Healthcare spending, currently projected to grow by 5.8% annually in the U.S. and represent 20.1% of the total economy by 2025, has made healthcare market reforms a critical and ongoing priority of regulatory policy. Healthcare markets are intrinsically fragile simply because providers deliver wide-ranging services to generally ill-informed patients who cover only a fraction of the costs.
To fill the gap — that is, what appears to be failing market coordination between providers and patients — intermediaries have been responding by injecting know-how, aggregating demand, and screening supplies. But intermediaries are subject to regulatory concerns, as non-transparent practices could give rise to deceptive conduct and the scale of operations may eliminate actual, or foreclose potential, competition. Pharmacy benefit managers (PBMs) are a case in point.
PBMs organize the sale and reimbursement of prescription drugs between producers, pharmacists, and health plans. At the end of 2016, some 30 PBMs were managing pharmacy benefits for more than 253 million Americans.
But since the late 1990s, PBMs have been increasingly merging with large pharmacies, leading to concerns over their incentives to secure the best deal for patients. At the end of 2016, the largest two of such combinations, CVS Caremark and Express Scripts/Medco Health Solutions, accounted for more than one-fifth of the almost 4 billion U.S. prescriptions dispensed annually. Right now, the pharmacy chain Walgreens Boots Alliance is having difficulty clearing its acquisition of Rite Aid Corp., a pharmacy chain that also owns a PBM, Envision Pharmaceutical Services, because of concerns that this merger will add to industry consolidation and potentially push up drug prices.
PBMs are also the focal point in the current drug-price blame game, with independent pharmacists and drug producers zeroing in on them as the main culprits for price increases. As a result, in the perceived absence of intervention from the FTC (aside from the current Walgreens/Rite Aid situation), some states are taking matters into their own hands and enacting new regulations and licensing rules to curtail presumably abusive PBM behavior.
PBMs’ use of the maximum allowable costs (MAC) price list model, which specifies the maximum amount that a buyer will pay for generic drugs, has been controversial — and unpopular, particularly with independent pharmacies — since its introduction in the 1980s. The theory is that PBMs set MACs based on the average acquisition cost of a benchmark pharmacy, thus finding a middle ground that simplifies transactions, avoids the distortions of commission-based pricing, and prompts pharmacists to shop around for the cheapest generics. However, PBMs are not required to be open about their methods for setting MAC pricing, leading to mistrust over how they are calculated and suspicion that MACs are being effectively rigged to benefit the big pharmacy companies for whom some of these PBMs work.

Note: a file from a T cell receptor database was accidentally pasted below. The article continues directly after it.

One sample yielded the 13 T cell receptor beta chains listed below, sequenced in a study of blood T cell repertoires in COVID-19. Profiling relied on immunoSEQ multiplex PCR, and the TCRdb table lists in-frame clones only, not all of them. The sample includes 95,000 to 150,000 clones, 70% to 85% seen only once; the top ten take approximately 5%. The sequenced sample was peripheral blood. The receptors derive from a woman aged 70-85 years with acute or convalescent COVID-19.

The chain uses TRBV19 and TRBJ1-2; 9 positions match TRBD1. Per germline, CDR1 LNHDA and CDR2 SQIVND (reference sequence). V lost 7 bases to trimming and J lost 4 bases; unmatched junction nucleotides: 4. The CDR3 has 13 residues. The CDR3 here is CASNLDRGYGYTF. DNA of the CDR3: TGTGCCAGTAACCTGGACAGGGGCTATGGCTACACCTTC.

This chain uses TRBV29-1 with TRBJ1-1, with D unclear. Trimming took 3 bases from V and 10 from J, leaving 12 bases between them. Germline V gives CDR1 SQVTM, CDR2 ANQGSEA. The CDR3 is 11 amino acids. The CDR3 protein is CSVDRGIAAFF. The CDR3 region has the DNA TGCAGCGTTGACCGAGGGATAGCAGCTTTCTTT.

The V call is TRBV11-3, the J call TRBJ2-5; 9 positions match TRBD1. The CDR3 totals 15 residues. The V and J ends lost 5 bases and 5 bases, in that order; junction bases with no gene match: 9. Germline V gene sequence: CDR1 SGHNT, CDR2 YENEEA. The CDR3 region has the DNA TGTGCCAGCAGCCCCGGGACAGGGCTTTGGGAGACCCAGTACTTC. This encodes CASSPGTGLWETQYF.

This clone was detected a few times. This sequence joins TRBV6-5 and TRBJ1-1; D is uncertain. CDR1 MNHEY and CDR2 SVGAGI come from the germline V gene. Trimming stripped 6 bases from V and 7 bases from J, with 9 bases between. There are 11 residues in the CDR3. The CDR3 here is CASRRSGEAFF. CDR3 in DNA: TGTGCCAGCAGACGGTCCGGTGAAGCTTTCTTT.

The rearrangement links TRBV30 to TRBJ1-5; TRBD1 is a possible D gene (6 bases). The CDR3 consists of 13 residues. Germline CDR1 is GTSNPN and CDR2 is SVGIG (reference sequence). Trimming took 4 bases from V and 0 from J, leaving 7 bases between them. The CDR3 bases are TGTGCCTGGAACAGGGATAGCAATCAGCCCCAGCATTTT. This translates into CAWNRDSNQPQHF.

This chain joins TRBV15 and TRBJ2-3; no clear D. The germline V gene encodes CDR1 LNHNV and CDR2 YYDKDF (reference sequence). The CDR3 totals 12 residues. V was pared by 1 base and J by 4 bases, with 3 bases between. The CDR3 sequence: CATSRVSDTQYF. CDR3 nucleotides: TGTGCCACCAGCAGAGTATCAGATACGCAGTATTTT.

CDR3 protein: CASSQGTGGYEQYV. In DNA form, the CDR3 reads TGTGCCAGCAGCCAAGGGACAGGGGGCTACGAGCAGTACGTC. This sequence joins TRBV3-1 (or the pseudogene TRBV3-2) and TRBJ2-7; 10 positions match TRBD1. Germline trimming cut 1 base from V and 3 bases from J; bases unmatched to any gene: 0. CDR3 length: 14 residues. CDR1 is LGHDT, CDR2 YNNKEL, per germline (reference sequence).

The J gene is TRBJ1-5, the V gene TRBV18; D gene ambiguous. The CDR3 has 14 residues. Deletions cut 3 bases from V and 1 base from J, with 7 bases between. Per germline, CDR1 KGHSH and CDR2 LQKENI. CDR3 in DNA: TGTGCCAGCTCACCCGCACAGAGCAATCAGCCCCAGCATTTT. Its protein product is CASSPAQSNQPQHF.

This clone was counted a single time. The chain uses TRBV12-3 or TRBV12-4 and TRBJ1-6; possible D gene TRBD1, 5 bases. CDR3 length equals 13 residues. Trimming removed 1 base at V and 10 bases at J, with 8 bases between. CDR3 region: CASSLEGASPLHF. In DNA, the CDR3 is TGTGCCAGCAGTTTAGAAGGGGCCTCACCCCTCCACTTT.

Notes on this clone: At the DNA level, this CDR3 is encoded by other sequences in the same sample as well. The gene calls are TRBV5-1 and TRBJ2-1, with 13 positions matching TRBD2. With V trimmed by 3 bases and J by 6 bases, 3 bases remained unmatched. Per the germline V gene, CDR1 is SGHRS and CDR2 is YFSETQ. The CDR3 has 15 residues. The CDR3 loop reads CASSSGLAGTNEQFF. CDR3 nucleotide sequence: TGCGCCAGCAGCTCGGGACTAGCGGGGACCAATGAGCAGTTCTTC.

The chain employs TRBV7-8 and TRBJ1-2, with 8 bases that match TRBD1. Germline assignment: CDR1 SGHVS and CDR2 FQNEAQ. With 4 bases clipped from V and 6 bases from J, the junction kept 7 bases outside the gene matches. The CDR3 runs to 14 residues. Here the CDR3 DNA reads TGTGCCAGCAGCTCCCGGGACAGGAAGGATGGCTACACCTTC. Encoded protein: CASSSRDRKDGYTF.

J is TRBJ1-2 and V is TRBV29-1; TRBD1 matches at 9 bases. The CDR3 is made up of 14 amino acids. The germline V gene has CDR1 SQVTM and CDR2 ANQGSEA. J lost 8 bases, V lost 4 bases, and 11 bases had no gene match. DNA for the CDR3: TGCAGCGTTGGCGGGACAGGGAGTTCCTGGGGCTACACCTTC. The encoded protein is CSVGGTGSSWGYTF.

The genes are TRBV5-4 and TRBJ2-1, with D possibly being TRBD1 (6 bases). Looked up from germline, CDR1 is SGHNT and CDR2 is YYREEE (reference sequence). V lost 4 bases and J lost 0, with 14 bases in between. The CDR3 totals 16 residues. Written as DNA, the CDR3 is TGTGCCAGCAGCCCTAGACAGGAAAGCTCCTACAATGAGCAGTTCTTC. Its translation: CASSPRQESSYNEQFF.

As yet, there is no evidence that PBMs actually need to be brought into check. Although antitrust litigations have been brought against PBMs such as Caremark Pharmacy Services, Medco Health Solutions, and Express Scripts (including allegations of restraint of trade, attempts to monopolize, self-dealing, and taking kickbacks), there have been no definitive verdicts against them. Evidently, issues are unclear and regulatory responses far from obvious.
The problem with protective legislation is that it destroys the whole PBM model. It eliminates efficiency incentives, limits competition among pharmacies and drug suppliers, and lessens rivalry among PBMs. Local constituencies are driving state regulation at the expense of consumers and out-of-state big business. The likely outcome is that competition will be negatively affected — and drug prices will rise.